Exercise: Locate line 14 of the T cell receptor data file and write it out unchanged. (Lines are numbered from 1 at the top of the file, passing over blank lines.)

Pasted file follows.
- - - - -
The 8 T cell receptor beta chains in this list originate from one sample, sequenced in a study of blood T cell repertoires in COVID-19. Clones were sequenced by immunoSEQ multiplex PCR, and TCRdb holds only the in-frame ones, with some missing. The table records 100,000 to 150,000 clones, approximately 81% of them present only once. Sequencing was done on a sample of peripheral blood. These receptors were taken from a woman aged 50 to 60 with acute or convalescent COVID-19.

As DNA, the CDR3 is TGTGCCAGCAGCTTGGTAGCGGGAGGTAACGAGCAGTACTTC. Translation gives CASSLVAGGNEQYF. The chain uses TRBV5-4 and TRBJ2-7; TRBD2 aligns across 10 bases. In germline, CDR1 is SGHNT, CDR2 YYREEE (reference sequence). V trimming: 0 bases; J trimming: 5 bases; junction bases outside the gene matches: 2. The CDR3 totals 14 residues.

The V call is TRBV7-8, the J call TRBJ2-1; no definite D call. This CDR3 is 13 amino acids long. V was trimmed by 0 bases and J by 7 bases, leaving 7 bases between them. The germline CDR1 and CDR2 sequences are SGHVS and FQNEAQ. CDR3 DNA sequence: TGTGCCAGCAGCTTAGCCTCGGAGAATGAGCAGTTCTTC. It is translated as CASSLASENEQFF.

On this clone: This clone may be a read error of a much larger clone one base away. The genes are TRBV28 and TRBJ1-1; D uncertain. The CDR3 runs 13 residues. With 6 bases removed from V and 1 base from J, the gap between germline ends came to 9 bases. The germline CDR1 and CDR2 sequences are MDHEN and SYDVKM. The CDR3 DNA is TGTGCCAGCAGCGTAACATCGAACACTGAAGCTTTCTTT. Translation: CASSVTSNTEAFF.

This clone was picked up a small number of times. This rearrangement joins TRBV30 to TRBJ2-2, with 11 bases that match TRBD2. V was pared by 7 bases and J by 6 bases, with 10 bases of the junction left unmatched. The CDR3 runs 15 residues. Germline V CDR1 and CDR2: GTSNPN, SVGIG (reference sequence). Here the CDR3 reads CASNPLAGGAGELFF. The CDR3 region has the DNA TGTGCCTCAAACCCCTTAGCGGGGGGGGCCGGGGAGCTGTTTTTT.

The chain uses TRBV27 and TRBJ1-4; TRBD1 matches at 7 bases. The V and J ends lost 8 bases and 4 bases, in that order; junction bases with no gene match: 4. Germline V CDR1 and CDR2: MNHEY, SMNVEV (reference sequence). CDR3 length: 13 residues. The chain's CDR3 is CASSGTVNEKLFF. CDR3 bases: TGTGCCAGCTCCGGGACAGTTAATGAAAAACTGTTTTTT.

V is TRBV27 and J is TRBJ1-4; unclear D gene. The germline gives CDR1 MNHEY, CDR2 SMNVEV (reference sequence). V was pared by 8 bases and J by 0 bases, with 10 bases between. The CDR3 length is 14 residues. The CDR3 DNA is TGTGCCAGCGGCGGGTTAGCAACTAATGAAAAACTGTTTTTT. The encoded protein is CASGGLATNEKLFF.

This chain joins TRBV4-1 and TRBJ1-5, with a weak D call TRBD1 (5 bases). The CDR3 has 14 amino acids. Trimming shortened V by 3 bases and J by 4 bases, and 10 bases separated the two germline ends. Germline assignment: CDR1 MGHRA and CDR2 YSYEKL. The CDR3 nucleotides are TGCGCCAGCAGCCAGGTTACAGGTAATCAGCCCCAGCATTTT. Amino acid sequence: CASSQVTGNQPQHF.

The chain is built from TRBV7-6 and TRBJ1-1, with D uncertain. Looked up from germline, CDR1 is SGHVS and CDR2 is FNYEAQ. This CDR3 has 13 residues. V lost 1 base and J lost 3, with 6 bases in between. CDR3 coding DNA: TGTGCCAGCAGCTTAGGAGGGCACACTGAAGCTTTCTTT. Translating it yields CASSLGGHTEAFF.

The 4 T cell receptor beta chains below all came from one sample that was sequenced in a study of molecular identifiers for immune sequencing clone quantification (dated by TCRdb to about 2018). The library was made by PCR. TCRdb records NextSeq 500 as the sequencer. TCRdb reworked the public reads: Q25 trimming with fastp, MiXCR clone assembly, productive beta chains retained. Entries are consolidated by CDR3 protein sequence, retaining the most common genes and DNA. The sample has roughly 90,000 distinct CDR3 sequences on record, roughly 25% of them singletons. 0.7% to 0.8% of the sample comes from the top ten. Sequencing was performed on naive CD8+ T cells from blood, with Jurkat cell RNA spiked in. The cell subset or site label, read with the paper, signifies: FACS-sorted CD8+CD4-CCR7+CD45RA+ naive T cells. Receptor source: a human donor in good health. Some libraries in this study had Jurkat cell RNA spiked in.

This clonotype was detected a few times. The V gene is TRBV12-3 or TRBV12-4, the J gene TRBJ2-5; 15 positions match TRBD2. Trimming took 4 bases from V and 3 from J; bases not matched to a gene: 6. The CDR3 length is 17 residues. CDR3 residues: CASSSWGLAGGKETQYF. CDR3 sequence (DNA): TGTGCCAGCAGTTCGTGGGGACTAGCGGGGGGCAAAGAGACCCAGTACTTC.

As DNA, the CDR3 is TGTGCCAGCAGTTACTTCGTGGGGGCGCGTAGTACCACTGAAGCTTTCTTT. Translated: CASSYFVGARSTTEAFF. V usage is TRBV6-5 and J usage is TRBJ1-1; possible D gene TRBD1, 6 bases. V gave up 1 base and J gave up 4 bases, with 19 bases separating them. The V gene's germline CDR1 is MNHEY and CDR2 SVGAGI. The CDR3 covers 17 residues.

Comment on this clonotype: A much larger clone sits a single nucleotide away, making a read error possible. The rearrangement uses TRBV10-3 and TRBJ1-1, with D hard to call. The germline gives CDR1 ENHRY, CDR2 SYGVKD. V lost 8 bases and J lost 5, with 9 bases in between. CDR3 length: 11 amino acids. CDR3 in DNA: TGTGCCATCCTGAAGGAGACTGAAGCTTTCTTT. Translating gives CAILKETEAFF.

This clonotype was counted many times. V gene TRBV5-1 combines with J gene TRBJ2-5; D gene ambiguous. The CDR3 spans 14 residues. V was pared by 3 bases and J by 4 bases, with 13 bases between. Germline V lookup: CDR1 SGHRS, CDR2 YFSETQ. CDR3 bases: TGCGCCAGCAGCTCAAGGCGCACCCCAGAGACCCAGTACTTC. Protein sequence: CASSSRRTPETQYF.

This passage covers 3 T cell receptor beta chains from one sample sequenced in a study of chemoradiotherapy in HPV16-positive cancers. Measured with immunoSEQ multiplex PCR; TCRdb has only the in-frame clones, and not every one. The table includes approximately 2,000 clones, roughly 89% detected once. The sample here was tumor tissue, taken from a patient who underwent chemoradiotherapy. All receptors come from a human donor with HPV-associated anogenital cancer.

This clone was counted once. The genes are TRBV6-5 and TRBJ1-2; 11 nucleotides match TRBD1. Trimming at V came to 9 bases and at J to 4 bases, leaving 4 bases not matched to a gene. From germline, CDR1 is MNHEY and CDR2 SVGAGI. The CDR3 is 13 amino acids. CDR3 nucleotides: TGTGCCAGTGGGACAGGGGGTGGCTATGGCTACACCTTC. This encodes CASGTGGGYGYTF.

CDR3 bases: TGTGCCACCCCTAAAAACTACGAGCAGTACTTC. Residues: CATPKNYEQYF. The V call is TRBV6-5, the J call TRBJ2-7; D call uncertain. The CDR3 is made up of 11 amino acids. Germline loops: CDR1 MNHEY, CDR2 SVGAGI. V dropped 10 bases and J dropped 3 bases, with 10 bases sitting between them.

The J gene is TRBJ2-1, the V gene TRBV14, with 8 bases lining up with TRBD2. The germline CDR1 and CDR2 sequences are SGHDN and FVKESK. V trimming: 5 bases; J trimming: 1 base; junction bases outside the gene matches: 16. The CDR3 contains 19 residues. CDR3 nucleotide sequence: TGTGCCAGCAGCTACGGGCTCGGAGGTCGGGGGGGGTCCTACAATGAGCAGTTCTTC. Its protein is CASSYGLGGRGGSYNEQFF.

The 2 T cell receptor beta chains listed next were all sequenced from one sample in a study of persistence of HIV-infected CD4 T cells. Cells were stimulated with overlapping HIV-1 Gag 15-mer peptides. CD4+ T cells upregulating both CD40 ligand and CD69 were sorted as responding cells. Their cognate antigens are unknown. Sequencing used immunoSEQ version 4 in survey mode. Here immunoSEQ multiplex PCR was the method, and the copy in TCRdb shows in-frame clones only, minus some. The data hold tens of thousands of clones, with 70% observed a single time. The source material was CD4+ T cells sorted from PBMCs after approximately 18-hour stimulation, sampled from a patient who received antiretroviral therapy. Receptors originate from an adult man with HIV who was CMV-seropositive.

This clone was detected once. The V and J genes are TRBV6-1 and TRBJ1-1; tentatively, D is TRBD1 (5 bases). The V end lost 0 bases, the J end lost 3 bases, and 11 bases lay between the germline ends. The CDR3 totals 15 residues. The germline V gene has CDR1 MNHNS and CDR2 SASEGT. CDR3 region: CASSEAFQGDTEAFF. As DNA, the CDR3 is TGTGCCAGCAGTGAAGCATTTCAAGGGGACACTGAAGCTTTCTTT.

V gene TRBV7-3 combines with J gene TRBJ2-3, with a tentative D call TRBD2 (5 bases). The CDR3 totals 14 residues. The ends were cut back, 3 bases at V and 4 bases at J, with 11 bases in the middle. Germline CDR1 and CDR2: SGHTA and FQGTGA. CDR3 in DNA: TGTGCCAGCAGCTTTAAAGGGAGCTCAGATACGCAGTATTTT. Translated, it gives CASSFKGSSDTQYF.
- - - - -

This clonotype was counted many times. V gene TRBV5-1 combines with J gene TRBJ2-5; D gene ambiguous. The CDR3 spans 14 residues. V was pared by 3 bases and J by 4 bases, with 13 bases between. Germline V lookup: CDR1 SGHRS, CDR2 YFSETQ. CDR3 bases: TGCGCCAGCAGCTCAAGGCGCACCCCAGAGACCCAGTACTTC. Protein sequence: CASSSRRTPETQYF.